Skip to main content
King County logo


Natural Resources and Parks
Public Affairs

Recycle Christmas trees at one of many convenient King County locations


With the holidays winding down, King County residents have many convenient options to recycle Christmas trees for little or no cost.


Keep the holiday spirit going well into the New Year by giving your old tree new life as compost or wood chips. King County’s Solid Waste Division, as well as local waste haulers, cities, and a number of private companies, make tree recycling easier than ever through a number of convenient options.

Many local haulers will pick up trees set out curbside by residential garbage and recycling customers with yard waste collection service. Other possibilities include city-sponsored recycling events

King County will recycle trees under 8-feet-tall at its Bow Lake, Factoria, Shoreline, Vashon, and Enumclaw recycling and transfer stations and the Cedar Falls Drop Box for the $12 fee for yard waste, and a number of private companies will also take trees for a fee. Customers who present an Orca LIFT, ProviderOne or EBT card at a King County transfer station are eligible for the Cleanup LIFT low-income discount for this service. 

People are advised to call ahead to confirm any details and restrictions, but the general rules are no flocked trees, and no decorations or lights. King County transfer stations will be closed on Wednesday, Jan. 1.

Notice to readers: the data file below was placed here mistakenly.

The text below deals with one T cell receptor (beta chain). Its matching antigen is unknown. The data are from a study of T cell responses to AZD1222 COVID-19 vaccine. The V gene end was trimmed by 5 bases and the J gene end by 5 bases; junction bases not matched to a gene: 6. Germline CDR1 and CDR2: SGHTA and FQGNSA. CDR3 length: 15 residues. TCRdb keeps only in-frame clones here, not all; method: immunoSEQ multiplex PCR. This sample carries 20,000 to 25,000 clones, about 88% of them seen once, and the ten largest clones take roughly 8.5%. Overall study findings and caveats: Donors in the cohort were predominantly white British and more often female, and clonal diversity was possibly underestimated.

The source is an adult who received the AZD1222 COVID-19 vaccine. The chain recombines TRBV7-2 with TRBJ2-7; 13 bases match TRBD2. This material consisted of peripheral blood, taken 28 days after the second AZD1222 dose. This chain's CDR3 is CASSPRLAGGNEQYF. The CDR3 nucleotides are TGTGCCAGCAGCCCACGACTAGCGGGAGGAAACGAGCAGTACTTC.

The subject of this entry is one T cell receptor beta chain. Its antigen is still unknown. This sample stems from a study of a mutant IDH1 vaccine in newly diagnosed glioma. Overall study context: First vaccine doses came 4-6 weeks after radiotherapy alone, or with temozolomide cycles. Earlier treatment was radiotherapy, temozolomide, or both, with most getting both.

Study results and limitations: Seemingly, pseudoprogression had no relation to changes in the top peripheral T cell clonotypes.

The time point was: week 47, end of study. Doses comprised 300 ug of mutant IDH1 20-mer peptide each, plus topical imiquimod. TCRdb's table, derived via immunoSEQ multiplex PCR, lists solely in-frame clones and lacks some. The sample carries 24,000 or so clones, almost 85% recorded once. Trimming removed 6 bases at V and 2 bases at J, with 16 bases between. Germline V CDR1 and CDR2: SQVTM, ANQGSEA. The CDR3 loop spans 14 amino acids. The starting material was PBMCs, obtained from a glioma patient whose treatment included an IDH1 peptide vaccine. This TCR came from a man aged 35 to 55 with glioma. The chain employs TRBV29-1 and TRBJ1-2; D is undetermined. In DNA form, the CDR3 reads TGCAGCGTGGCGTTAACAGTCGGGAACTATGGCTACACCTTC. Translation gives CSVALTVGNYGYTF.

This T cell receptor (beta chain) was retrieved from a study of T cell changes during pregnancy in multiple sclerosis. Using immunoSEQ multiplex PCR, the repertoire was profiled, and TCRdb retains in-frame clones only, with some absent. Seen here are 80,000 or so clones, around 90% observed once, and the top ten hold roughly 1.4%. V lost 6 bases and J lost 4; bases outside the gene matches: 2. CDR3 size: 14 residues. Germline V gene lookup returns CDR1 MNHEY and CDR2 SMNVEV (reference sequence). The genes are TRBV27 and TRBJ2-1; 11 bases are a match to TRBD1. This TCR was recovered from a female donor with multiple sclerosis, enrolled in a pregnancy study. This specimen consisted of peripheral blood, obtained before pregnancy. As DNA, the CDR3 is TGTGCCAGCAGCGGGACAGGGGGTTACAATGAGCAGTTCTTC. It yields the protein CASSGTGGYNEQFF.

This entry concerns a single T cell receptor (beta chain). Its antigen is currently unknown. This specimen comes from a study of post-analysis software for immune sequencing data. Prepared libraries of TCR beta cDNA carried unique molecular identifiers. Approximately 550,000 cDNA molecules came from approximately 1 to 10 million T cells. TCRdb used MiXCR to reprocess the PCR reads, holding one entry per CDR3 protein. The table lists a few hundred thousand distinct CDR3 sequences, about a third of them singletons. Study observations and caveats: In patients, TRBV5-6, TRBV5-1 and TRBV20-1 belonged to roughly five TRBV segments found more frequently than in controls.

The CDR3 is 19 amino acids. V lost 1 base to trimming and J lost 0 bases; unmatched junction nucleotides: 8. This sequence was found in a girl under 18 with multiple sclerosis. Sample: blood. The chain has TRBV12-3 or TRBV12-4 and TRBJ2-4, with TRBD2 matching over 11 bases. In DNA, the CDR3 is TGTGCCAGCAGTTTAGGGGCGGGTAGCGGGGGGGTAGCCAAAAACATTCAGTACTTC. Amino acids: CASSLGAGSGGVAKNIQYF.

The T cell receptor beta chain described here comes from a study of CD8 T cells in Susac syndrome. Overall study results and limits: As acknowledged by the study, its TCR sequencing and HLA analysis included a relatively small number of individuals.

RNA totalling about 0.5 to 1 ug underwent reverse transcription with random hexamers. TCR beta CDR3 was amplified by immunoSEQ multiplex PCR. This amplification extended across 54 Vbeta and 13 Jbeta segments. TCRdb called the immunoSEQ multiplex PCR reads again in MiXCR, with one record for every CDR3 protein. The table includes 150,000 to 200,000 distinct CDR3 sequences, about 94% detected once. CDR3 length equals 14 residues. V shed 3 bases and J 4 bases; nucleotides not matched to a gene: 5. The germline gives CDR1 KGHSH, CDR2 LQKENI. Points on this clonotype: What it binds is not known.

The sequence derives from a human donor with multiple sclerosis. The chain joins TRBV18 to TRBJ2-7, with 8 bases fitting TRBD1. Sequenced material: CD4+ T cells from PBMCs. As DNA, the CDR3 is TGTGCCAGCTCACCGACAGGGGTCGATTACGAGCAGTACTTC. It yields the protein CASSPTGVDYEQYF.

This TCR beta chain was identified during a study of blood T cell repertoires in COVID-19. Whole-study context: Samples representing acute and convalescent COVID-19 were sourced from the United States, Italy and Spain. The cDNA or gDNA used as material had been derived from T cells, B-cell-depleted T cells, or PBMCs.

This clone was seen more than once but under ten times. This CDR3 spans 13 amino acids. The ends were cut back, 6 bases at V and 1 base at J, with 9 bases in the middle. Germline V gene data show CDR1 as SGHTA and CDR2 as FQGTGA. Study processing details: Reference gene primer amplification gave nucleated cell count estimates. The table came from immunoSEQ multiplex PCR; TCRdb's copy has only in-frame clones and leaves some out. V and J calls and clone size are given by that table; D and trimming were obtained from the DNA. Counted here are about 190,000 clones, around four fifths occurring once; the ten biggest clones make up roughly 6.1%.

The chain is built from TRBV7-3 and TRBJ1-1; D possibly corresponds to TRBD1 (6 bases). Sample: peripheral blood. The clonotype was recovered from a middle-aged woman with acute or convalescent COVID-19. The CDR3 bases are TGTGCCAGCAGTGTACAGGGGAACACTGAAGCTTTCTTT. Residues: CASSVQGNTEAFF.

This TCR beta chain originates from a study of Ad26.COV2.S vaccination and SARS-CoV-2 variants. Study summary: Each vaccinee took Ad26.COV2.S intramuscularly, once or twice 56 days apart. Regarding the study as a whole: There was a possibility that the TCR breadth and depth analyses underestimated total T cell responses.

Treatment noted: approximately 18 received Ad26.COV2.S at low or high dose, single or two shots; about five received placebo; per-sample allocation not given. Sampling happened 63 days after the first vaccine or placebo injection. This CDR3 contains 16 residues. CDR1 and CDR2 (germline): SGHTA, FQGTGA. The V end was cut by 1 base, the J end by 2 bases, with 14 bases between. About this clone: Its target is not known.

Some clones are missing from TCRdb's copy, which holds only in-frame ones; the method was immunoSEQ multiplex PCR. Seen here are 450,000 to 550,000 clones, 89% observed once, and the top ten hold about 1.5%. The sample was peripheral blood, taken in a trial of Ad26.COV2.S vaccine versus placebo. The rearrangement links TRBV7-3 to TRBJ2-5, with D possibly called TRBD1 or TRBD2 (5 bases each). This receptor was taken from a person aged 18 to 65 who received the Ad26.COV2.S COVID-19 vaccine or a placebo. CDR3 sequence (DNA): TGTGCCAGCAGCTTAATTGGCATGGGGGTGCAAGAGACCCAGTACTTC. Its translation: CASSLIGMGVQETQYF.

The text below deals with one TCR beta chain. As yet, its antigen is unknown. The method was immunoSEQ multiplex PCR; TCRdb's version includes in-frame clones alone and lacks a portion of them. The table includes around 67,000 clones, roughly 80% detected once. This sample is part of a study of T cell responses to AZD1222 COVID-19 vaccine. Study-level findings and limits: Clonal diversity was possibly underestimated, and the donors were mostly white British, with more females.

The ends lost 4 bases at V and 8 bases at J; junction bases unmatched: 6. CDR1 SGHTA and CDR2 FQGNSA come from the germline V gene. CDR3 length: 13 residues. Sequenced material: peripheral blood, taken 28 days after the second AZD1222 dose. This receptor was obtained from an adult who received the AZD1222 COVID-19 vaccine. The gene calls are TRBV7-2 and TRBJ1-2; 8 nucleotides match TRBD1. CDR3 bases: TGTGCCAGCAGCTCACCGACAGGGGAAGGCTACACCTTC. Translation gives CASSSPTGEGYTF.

More information is available online at or by calling the King County Solid Waste Division Customer Service desk at 206-477-4466. Learn more about the Solid Waste Division at

Annie Kolb-Nelson, Department of Natural Resources and Parks, 206-477-5373

About the King County Solid Waste Division

The Solid Waste Division provides environmentally responsible solid waste transfer and disposal services in King County. The division operates eight transfer stations, two rural drop boxes, and the Cedar Hills Regional Landfill – the only operational landfill in the county. Our stakeholders include residents and business owners in unincorporated King County and 37 cities throughout the county. We work closely with our stakeholders to continue our national leadership in waste prevention, resource recovery, and waste disposal.